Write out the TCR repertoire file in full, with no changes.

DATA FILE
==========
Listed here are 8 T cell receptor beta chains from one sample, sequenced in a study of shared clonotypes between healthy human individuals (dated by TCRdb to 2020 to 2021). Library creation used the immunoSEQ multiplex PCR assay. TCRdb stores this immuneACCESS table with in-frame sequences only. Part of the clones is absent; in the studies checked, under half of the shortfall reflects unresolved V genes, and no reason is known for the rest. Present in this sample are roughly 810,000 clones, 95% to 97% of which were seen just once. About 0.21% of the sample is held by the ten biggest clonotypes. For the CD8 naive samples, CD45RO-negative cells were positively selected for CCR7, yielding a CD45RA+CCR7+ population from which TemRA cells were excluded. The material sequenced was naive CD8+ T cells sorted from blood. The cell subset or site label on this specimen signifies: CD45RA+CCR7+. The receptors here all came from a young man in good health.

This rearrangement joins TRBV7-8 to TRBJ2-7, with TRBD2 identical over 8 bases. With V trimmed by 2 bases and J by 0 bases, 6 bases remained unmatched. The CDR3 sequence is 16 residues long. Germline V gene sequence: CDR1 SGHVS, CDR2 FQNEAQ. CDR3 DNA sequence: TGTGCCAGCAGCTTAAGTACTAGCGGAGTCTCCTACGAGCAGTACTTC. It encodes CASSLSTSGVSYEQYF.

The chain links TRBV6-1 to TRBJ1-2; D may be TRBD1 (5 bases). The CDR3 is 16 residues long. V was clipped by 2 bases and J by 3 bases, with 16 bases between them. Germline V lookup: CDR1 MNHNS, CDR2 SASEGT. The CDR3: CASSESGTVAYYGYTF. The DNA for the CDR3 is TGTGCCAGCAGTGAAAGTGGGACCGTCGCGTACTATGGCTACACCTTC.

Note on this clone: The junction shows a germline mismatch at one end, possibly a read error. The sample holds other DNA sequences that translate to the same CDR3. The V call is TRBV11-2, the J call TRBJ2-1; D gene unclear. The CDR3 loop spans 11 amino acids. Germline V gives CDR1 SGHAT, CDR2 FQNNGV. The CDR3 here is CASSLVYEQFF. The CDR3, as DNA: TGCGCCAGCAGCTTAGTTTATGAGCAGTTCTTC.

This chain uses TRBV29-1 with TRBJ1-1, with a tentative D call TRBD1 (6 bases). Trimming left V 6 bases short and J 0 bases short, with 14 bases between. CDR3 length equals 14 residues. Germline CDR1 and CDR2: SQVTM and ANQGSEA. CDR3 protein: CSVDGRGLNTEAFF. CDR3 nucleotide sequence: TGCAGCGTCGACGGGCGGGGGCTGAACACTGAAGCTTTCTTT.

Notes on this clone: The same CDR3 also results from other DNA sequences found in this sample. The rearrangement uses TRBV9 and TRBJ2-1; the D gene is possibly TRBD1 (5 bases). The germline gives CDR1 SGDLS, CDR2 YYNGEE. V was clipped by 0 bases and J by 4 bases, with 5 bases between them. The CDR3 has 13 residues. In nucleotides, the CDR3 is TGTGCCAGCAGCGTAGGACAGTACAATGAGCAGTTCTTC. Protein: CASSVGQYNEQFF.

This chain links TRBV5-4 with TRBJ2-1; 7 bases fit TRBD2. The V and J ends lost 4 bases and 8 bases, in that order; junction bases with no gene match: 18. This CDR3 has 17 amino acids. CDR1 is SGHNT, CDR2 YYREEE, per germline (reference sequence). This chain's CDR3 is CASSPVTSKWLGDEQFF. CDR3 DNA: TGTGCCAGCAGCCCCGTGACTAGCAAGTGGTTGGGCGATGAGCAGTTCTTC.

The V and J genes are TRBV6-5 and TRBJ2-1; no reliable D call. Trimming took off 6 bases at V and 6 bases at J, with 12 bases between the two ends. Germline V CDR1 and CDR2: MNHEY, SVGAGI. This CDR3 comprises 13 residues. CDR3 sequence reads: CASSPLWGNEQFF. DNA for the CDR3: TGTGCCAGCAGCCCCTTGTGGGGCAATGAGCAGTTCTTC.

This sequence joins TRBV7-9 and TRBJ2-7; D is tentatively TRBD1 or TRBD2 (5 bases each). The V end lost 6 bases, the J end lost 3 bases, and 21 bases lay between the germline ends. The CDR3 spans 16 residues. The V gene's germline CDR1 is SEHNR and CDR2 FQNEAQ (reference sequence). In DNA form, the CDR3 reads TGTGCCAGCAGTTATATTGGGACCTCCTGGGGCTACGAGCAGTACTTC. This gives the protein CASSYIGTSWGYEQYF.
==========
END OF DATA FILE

Listed here are 8 T cell receptor beta chains from one sample, sequenced in a study of shared clonotypes between healthy human individuals (dated by TCRdb to 2020 to 2021). Library creation used the immunoSEQ multiplex PCR assay. TCRdb stores this immuneACCESS table with in-frame sequences only. Part of the clones is absent; in the studies checked, under half of the shortfall reflects unresolved V genes, and no reason is known for the rest. Present in this sample are roughly 810,000 clones, 95% to 97% of which were seen just once. About 0.21% of the sample is held by the ten biggest clonotypes. For the CD8 naive samples, CD45RO-negative cells were positively selected for CCR7, yielding a CD45RA+CCR7+ population from which TemRA cells were excluded. The material sequenced was naive CD8+ T cells sorted from blood. The cell subset or site label on this specimen signifies: CD45RA+CCR7+. The receptors here all came from a young man in good health.

This rearrangement joins TRBV7-8 to TRBJ2-7, with TRBD2 identical over 8 bases. With V trimmed by 2 bases and J by 0 bases, 6 bases remained unmatched. The CDR3 sequence is 16 residues long. Germline V gene sequence: CDR1 SGHVS, CDR2 FQNEAQ. CDR3 DNA sequence: TGTGCCAGCAGCTTAAGTACTAGCGGAGTCTCCTACGAGCAGTACTTC. It encodes CASSLSTSGVSYEQYF.

The chain links TRBV6-1 to TRBJ1-2; D may be TRBD1 (5 bases). The CDR3 is 16 residues long. V was clipped by 2 bases and J by 3 bases, with 16 bases between them. Germline V lookup: CDR1 MNHNS, CDR2 SASEGT. The CDR3: CASSESGTVAYYGYTF. The DNA for the CDR3 is TGTGCCAGCAGTGAAAGTGGGACCGTCGCGTACTATGGCTACACCTTC.

Note on this clone: The junction shows a germline mismatch at one end, possibly a read error. The sample holds other DNA sequences that translate to the same CDR3. The V call is TRBV11-2, the J call TRBJ2-1; D gene unclear. The CDR3 loop spans 11 amino acids. Germline V gives CDR1 SGHAT, CDR2 FQNNGV. The CDR3 here is CASSLVYEQFF. The CDR3, as DNA: TGCGCCAGCAGCTTAGTTTATGAGCAGTTCTTC.

This chain uses TRBV29-1 with TRBJ1-1, with a tentative D call TRBD1 (6 bases). Trimming left V 6 bases short and J 0 bases short, with 14 bases between. CDR3 length equals 14 residues. Germline CDR1 and CDR2: SQVTM and ANQGSEA. CDR3 protein: CSVDGRGLNTEAFF. CDR3 nucleotide sequence: TGCAGCGTCGACGGGCGGGGGCTGAACACTGAAGCTTTCTTT.

Notes on this clone: The same CDR3 also results from other DNA sequences found in this sample. The rearrangement uses TRBV9 and TRBJ2-1; the D gene is possibly TRBD1 (5 bases). The germline gives CDR1 SGDLS, CDR2 YYNGEE. V was clipped by 0 bases and J by 4 bases, with 5 bases between them. The CDR3 has 13 residues. In nucleotides, the CDR3 is TGTGCCAGCAGCGTAGGACAGTACAATGAGCAGTTCTTC. Protein: CASSVGQYNEQFF.

This chain links TRBV5-4 with TRBJ2-1; 7 bases fit TRBD2. The V and J ends lost 4 bases and 8 bases, in that order; junction bases with no gene match: 18. This CDR3 has 17 amino acids. CDR1 is SGHNT, CDR2 YYREEE, per germline (reference sequence). This chain's CDR3 is CASSPVTSKWLGDEQFF. CDR3 DNA: TGTGCCAGCAGCCCCGTGACTAGCAAGTGGTTGGGCGATGAGCAGTTCTTC.

The V and J genes are TRBV6-5 and TRBJ2-1; no reliable D call. Trimming took off 6 bases at V and 6 bases at J, with 12 bases between the two ends. Germline V CDR1 and CDR2: MNHEY, SVGAGI. This CDR3 comprises 13 residues. CDR3 sequence reads: CASSPLWGNEQFF. DNA for the CDR3: TGTGCCAGCAGCCCCTTGTGGGGCAATGAGCAGTTCTTC.

This sequence joins TRBV7-9 and TRBJ2-7; D is tentatively TRBD1 or TRBD2 (5 bases each). The V end lost 6 bases, the J end lost 3 bases, and 21 bases lay between the germline ends. The CDR3 spans 16 residues. The V gene's germline CDR1 is SEHNR and CDR2 FQNEAQ (reference sequence). In DNA form, the CDR3 reads TGTGCCAGCAGTTATATTGGGACCTCCTGGGGCTACGAGCAGTACTTC. This gives the protein CASSYIGTSWGYEQYF.